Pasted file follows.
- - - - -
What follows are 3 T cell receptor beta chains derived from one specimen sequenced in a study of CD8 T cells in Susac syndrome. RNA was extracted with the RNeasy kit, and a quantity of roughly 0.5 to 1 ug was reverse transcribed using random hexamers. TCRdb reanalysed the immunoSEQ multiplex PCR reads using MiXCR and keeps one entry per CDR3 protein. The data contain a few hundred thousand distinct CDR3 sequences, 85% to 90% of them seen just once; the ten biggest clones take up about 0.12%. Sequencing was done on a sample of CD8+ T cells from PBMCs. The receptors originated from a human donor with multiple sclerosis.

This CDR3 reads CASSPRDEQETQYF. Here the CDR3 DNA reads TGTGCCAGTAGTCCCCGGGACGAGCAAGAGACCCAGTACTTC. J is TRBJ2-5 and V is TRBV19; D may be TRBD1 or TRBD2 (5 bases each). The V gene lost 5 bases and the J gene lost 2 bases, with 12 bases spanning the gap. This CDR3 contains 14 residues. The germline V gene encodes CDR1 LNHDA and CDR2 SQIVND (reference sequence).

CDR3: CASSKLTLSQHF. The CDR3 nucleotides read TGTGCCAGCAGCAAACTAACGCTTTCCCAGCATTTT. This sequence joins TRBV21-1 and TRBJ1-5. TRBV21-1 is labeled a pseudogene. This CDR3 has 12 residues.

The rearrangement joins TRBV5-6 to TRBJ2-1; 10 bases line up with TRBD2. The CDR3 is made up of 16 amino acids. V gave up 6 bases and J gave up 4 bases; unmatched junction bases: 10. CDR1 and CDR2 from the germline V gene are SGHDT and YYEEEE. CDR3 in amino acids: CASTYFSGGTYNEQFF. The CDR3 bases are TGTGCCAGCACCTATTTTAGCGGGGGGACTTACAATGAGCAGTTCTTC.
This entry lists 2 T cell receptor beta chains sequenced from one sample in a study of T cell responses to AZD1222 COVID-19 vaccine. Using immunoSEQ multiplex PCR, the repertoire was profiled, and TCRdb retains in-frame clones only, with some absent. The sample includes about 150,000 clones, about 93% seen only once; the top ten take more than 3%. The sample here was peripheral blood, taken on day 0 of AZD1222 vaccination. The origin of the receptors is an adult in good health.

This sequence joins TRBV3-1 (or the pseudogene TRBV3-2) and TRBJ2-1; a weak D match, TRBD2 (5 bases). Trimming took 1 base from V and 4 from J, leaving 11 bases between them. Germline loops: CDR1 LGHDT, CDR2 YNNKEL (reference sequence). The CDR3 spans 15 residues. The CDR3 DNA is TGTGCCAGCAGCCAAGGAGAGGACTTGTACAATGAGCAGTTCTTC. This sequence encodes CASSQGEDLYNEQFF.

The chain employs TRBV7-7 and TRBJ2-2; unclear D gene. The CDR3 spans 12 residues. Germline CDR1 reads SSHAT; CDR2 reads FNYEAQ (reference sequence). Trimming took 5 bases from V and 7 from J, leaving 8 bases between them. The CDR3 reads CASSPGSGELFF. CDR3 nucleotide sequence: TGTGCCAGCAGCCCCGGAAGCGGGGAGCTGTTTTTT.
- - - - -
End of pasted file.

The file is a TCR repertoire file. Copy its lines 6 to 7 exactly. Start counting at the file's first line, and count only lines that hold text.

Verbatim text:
This sequence joins TRBV3-1 (or the pseudogene TRBV3-2) and TRBJ2-1; a weak D match, TRBD2 (5 bases). Trimming took 1 base from V and 4 from J, leaving 11 bases between them. Germline loops: CDR1 LGHDT, CDR2 YNNKEL (reference sequence). The CDR3 spans 15 residues. The CDR3 DNA is TGTGCCAGCAGCCAAGGAGAGGACTTGTACAATGAGCAGTTCTTC. This sequence encodes CASSQGEDLYNEQFF.

The chain employs TRBV7-7 and TRBJ2-2; unclear D gene. The CDR3 spans 12 residues. Germline CDR1 reads SSHAT; CDR2 reads FNYEAQ (reference sequence). Trimming took 5 bases from V and 7 from J, leaving 8 bases between them. The CDR3 reads CASSPGSGELFF. CDR3 nucleotide sequence: TGTGCCAGCAGCCCCGGAAGCGGGGAGCTGTTTTTT.